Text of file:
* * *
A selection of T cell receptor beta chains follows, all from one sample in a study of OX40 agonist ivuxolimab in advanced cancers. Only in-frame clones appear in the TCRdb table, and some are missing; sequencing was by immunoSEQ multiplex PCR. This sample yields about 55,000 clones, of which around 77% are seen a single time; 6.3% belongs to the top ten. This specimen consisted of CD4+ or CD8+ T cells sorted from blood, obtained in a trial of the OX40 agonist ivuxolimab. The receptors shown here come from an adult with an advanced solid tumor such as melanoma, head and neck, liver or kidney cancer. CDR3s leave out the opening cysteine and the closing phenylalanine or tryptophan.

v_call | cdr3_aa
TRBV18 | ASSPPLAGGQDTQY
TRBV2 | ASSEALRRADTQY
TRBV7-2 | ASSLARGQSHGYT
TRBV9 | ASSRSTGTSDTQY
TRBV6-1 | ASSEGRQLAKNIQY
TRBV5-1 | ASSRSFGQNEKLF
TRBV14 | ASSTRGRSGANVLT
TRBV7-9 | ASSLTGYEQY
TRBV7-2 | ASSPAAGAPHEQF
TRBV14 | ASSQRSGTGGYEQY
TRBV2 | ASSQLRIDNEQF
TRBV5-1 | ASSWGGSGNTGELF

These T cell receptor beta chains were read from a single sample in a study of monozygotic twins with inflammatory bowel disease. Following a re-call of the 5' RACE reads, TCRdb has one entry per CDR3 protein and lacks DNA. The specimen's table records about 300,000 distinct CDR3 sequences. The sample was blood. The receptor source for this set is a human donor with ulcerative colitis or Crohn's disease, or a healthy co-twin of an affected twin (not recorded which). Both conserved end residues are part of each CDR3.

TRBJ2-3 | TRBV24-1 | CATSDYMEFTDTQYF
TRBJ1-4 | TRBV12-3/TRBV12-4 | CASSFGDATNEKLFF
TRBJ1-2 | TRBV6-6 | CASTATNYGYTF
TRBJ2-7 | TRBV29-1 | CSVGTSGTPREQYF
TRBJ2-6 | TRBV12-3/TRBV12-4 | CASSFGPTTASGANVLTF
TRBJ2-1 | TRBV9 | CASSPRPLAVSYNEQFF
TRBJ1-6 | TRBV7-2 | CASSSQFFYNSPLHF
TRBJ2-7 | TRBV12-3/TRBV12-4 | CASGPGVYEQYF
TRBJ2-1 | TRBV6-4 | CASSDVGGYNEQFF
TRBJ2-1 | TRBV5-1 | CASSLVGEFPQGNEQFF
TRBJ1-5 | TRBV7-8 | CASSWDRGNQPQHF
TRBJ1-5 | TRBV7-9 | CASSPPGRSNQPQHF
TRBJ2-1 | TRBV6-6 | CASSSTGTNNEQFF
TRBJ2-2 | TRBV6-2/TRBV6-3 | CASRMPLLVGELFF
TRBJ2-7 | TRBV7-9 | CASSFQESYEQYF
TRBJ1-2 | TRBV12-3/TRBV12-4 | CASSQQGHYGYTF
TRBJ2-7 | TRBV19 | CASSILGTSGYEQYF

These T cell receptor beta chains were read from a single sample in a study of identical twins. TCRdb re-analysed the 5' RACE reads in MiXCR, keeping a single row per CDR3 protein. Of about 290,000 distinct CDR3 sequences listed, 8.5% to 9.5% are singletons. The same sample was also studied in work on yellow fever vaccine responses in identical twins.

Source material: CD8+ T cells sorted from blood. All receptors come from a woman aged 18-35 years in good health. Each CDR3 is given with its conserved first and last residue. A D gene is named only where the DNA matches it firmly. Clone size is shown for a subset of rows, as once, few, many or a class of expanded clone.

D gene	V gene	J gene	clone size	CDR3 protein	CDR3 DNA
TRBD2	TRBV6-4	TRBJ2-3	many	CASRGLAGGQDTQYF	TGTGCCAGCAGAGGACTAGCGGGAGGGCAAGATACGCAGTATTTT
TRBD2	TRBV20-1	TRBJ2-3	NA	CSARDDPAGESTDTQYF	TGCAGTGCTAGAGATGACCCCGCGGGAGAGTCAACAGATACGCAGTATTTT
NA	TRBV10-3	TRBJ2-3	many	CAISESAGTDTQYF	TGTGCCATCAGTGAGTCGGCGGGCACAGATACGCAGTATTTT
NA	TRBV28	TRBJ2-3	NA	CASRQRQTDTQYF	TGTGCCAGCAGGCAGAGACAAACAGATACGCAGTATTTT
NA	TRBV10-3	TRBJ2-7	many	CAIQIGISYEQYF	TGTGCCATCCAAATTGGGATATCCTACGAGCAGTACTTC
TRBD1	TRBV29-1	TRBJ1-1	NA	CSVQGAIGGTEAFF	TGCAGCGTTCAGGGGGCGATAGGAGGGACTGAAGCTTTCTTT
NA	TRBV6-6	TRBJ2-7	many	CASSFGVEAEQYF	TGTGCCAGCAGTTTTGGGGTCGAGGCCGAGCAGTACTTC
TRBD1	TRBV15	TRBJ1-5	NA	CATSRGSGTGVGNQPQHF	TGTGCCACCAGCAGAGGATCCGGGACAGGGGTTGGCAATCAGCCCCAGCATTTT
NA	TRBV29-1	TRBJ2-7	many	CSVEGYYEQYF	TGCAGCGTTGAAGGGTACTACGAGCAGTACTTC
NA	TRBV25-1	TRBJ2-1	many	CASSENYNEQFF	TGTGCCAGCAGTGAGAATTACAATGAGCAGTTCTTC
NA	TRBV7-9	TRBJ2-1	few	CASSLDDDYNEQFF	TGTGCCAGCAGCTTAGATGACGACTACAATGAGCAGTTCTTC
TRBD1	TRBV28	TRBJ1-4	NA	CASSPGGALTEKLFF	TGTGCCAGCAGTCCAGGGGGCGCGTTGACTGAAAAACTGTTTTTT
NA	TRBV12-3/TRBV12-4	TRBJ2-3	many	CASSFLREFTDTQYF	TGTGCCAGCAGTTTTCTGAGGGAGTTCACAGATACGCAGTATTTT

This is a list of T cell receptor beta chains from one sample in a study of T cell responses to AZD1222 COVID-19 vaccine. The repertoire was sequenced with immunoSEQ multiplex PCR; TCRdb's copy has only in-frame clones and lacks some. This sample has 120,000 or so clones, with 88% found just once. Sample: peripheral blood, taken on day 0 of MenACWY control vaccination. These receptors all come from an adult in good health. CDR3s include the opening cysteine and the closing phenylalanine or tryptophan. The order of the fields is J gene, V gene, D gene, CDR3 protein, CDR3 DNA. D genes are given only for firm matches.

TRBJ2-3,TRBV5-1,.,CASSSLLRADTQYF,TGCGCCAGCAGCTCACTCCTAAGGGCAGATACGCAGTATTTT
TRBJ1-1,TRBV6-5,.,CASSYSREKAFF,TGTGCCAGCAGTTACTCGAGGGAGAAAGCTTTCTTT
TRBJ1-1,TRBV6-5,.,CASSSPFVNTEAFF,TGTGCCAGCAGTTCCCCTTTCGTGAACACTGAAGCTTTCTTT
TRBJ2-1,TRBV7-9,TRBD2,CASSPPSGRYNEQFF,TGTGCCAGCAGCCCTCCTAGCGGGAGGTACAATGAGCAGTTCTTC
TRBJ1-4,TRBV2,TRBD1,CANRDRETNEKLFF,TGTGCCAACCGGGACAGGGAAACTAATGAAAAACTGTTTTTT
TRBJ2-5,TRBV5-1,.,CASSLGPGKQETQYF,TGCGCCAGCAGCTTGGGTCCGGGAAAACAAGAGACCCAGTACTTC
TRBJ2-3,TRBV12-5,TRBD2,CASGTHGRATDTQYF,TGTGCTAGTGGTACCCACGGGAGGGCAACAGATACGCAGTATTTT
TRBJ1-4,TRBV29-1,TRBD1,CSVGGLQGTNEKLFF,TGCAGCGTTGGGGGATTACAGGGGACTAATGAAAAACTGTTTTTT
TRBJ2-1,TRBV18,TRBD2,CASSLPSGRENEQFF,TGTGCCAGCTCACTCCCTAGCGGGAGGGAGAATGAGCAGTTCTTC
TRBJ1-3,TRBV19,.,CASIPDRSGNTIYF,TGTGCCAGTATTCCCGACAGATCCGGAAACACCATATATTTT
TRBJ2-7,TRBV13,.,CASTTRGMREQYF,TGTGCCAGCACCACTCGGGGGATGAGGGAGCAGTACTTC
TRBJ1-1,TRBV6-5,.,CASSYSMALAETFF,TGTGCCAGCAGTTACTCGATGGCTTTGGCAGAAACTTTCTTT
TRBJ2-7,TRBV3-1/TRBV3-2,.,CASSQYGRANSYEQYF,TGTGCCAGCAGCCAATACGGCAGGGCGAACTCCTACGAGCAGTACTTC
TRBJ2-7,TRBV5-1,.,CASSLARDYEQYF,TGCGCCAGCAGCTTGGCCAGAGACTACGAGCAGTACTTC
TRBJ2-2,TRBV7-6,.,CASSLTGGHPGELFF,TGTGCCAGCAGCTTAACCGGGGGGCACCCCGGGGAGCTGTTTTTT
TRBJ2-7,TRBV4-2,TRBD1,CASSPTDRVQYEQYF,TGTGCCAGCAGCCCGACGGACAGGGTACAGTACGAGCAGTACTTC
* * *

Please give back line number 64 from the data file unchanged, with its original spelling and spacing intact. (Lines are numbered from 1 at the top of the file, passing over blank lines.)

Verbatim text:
TRBJ2-2,TRBV7-6,.,CASSLTGGHPGELFF,TGTGCCAGCAGCTTAACCGGGGGGCACCCCGGGGAGCTGTTTTTT